Our intellects and our wills are two aspects of human beings that separate us from other creatures on earth. Our will is our trump card. “Will is our internal power, which can never be affected by the outside world. It is our final trump card.” -Ryan Holliday, The Obstacle is the Way
It’s what spurs on the Olympic athlete to shave off one more second from their time and it’s what allows the entrepreneur to choose the pain of debt and start-up stress with the hope of a future payoff. It’s what allows us to decide to get up early to pray, exercise, study (or all three). None of this would be possible without a strong willpower.
The lazy mind
Essentially, our minds are lazy. We can be easily affected by others’ opinions. This is sometimes called the “halo effect.” This is when we exaggerate some initial positive aspect of someone or some decision that then colors our overall objectivity in making a rational decision.
A great example is in making hiring decisions, specifically when interviewing someone. It isn’t atypical for an executive to interview someone and then tell the next interviewer something positive about the experience.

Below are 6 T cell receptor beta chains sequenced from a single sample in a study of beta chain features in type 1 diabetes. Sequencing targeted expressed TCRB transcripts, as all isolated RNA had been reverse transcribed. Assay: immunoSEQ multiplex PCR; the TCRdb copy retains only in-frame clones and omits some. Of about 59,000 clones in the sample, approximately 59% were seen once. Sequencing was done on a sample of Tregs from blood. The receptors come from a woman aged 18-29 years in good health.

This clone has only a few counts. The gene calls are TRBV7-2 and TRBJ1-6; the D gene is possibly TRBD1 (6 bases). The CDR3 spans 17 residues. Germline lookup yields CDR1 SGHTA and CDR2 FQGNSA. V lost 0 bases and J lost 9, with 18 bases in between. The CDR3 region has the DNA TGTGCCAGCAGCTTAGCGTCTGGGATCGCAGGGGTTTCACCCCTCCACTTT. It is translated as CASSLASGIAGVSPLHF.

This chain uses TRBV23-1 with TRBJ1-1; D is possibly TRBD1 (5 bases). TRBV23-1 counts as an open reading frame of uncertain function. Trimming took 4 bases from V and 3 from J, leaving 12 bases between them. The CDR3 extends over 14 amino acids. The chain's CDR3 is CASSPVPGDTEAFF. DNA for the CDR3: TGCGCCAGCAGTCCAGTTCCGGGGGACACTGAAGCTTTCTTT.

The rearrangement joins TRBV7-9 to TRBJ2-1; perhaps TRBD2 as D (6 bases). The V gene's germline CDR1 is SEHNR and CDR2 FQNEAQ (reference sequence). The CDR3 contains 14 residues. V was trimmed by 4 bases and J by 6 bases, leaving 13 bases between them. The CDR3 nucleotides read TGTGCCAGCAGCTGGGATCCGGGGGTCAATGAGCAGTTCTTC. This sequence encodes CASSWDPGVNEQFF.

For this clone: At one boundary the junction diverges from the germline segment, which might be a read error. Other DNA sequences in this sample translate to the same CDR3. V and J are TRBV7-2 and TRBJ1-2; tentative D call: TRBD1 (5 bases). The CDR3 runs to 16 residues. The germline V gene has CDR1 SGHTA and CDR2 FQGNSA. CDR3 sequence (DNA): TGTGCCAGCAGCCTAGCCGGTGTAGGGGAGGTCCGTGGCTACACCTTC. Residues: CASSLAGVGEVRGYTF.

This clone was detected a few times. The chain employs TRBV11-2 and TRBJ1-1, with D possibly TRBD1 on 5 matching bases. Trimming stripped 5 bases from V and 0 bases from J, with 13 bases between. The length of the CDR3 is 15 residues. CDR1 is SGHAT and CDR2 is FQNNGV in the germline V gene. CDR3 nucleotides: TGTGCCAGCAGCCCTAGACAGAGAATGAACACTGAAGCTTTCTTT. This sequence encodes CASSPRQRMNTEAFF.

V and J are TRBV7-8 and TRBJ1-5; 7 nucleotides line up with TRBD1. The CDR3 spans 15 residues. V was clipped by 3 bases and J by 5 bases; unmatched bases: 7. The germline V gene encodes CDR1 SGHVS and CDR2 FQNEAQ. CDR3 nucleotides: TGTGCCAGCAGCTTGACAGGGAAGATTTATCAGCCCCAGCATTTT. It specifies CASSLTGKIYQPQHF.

“She’s sharp,” or “he’s a real go-getter” can have an effect on the next interviewer before they even lay eyes on the potential hire. (I have a unique way to help make executives more effective in this process-for more information and a free personality quiz for you and all your employees, click here.)
The key with the halo effect is to stop and think of all the things that could be biasing your judgment.
Challenge #7: Check out your To-Do list. (If you’ve never made one, now might be the time to start) Find something on the list that can be done in less than two minutes and DO IT. Then find something on the list you can delegate and find someone to DO IT!
Then identify something on the list that you can defer to later and choose a date and time to DO IT. And finally, find something on the list that really does not ever have to be done and DELETE IT. (and forget about it-don’t feel guilty about not doing it!) Leave me a comment telling me what you are doing and how it made you feel!
Who is Doug? Doug Kisgen is an author, entrepreneur and personality expert. His primary work? Raising his five kids with his wife of 20+ years in the hill country of Texas.
For ways to put these ideas into practice, check out Doug’s book, Rethink Happy: An Entrepreneur’s Journey Toward Authentic Joy, available as an e-book now, or pre-order the paperback!